We are very grateful that Gross Catholic offered our family a Marianist Education. Hopefully, if one day we are blessed to be Grandparents our grandchildren will get the same wonderful experience at Gross Catholic.

Amy Mickells Huck ‘90

Breathing Life into the Corporal and Spiritual Works of Mercy

By Cadence Sweetmon, class of 2022

In a time when we have to physically distance, it is important to remember to come together as the human family. My classmates and I have embraced this idea and accepted the challenge to complete service projects relating to the fourteen Corporal or Spiritual Works of Mercy by the end of the first semester. There is no better time to kickstart a long term service goal then during Homecoming Week, especially when alumni, Dave VanKat and Fr. Mike Eckley, requested help for Catholic Charities. Gross Catholic’s House System came together to help Catholic Charities by feeding the hungry, giving drink to the thirsty, visiting the imprisoned, sheltering the homeless, and visiting the sick.

As a Captain for Middleton House, I helped organize my housemates in projects that allowed us to “visit” the sick by providing Catholic Charities with memory care items for local senior citizens. We collected items such as crossword puzzles, adult coloring books, colored pencils, and jigsaw puzzles. In addition, we sent cards to two nursing homes to let the residents know we are thinking and praying for them.

When my housemates and I reflected on this Corporal Work of Mercy, we realized how much we owe our senior citizens.  So many of us have special memories of times we spent with grandparents, aunts and uncles.  A special time I enjoy with my great-grandma is visiting her in her retirement village and playing cards with her. Due to the COVID pandemic, it is important to have many puzzles and games to reduce the number of items shared between families. Many nursing homes are also not allowing visitors. It is important to remind the residents they are not alone and there are people out there praying for them; I know my great-grandma would love to receive one of these letters, and I’m sure the residents we sent letters to feel the same way.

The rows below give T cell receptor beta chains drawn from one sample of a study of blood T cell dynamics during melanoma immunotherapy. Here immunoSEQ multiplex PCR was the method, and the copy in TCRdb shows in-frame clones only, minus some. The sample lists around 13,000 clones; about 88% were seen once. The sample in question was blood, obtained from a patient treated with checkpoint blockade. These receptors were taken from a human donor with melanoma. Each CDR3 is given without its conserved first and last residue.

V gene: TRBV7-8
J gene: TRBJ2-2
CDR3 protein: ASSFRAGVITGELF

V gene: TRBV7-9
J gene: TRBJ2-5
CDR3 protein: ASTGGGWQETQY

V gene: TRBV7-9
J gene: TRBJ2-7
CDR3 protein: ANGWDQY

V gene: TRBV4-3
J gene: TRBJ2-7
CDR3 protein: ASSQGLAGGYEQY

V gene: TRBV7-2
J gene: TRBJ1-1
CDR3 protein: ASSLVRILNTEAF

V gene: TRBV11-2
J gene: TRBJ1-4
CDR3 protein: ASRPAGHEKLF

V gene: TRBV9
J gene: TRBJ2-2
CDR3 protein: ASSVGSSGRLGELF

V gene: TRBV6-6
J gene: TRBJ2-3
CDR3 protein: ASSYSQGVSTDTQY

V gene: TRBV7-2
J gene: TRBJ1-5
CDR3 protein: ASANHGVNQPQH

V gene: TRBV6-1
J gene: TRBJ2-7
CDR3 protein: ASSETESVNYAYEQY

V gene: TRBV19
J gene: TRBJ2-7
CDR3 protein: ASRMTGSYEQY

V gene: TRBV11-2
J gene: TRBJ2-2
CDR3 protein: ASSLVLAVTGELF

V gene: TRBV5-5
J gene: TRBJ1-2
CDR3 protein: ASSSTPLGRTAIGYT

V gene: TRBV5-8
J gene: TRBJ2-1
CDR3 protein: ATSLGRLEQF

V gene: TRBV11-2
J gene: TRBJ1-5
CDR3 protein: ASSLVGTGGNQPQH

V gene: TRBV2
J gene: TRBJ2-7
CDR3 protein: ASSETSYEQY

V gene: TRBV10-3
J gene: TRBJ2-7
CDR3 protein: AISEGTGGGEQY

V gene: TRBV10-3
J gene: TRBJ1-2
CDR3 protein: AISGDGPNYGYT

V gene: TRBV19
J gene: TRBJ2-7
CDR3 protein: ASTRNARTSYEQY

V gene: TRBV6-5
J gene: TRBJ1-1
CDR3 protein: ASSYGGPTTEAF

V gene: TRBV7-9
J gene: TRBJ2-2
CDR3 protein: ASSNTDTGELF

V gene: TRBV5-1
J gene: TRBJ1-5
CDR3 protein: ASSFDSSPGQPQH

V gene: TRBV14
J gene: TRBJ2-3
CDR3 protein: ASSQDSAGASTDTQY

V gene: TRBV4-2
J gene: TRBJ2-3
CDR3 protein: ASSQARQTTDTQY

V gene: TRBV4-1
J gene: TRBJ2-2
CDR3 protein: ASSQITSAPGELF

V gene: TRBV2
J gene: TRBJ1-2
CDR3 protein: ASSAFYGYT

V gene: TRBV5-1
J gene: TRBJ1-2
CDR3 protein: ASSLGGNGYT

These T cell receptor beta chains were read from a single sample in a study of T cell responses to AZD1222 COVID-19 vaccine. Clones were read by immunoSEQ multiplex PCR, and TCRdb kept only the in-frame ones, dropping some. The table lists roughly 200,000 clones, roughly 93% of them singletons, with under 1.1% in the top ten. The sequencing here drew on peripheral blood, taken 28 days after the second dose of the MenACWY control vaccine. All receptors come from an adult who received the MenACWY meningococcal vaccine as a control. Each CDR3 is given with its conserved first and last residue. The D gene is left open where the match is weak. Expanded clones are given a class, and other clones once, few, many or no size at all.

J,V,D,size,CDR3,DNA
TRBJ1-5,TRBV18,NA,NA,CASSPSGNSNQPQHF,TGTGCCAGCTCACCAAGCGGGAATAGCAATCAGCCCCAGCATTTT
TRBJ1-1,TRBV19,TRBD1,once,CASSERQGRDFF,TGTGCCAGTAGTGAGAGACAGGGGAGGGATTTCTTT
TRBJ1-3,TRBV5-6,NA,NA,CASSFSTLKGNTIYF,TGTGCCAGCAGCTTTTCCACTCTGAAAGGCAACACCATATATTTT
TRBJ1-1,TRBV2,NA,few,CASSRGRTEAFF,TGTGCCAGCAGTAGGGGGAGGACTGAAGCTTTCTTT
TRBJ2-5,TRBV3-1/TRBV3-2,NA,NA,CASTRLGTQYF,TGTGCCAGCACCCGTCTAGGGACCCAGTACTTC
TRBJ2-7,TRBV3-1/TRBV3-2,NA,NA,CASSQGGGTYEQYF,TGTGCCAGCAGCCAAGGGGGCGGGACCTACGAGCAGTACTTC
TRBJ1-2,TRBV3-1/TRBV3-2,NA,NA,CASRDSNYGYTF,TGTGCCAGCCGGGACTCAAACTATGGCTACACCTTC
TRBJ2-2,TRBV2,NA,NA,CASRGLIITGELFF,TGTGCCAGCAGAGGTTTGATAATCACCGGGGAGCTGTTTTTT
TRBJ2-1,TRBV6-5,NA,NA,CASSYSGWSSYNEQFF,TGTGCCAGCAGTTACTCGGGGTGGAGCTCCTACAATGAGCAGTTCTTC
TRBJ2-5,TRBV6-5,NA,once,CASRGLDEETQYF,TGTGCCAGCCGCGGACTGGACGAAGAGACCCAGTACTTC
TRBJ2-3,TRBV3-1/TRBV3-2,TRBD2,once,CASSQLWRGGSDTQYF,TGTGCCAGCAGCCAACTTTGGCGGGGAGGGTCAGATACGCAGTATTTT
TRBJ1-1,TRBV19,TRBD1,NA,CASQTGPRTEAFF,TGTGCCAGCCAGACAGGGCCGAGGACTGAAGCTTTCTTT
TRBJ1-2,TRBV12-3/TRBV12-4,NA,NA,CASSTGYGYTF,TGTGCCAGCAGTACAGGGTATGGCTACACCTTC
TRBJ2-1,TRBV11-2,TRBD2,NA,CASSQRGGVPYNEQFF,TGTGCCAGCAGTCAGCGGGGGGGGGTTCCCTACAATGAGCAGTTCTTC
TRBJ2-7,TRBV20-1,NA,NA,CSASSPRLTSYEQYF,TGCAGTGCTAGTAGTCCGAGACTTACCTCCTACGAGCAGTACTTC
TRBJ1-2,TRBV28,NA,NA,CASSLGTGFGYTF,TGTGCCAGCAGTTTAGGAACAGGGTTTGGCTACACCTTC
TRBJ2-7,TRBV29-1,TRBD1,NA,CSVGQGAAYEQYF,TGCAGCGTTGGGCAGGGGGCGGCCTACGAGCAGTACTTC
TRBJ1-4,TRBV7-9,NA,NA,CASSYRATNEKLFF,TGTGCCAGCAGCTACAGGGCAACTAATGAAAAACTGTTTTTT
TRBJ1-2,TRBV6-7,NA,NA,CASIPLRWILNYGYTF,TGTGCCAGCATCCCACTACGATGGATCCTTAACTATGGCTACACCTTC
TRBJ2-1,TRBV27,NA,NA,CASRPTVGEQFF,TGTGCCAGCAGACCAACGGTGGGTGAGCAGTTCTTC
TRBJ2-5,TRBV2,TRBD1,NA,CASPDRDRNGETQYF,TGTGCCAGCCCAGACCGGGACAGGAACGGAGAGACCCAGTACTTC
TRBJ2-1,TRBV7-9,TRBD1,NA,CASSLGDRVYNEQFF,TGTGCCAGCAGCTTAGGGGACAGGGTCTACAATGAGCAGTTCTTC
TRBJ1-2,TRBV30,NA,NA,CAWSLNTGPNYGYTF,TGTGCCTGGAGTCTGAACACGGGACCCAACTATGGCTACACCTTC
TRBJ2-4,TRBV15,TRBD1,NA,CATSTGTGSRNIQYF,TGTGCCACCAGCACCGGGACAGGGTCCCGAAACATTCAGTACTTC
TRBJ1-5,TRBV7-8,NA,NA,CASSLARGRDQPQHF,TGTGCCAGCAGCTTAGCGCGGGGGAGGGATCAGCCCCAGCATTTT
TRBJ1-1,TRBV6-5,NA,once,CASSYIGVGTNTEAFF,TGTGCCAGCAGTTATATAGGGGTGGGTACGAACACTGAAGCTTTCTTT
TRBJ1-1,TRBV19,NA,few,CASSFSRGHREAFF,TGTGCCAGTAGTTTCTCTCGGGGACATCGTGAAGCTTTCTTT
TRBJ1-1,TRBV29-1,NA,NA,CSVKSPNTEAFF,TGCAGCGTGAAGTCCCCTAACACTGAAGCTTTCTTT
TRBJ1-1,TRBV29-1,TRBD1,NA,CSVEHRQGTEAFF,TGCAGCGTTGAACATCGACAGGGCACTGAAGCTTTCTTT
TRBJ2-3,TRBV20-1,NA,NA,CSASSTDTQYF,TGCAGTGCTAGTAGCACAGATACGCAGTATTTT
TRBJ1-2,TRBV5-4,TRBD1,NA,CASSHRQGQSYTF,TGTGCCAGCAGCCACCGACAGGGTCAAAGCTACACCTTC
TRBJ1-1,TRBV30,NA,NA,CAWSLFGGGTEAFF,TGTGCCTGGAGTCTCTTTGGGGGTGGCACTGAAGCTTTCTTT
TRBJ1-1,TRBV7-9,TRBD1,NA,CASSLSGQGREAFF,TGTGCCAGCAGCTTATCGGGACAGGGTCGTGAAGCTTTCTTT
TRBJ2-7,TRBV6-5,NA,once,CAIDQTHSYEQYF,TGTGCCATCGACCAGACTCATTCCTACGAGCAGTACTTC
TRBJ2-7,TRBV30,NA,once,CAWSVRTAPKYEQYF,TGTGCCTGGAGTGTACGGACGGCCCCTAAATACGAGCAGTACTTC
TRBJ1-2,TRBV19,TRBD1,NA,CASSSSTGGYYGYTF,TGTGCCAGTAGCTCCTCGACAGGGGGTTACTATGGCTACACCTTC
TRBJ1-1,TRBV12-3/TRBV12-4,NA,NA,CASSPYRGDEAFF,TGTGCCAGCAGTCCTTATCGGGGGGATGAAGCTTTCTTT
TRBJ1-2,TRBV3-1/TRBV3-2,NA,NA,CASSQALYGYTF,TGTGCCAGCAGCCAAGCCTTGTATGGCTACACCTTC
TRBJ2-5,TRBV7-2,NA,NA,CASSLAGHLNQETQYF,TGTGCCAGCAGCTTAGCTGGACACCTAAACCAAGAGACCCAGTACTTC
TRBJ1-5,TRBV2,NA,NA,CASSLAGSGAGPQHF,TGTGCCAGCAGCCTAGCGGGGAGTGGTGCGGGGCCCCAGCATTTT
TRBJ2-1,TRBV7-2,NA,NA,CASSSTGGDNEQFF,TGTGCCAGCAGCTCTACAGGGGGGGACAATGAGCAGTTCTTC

The experience of learning more about the Works of Mercy and seeing the acts in our local community has taught all of us at Gross Catholic the importance of the human family. My classmates in Barrett House “visited” the imprisoned by collecting food items for those feeling trapped by the COVID virus; those in McMenamy gave drink to the thirsty by collecting cases of water; students in Willett House “sheltered” the homeless by creating hygiene kits for distribution through Catholic Charities. Another advantage of kicking this off during Homecoming is that we also asked our alumni and parents to feed the hungry through a can drive.

As we enter the season of Thanksgiving, my classmates and I hope to be the face of Christ to our community as we continue to serve through the Works of Mercy. After all, as Saint John Paul the Great told the youth, “Christ is calling you and the world awaits!  Remember the Kingdom of God needs your generous and complete dedication.”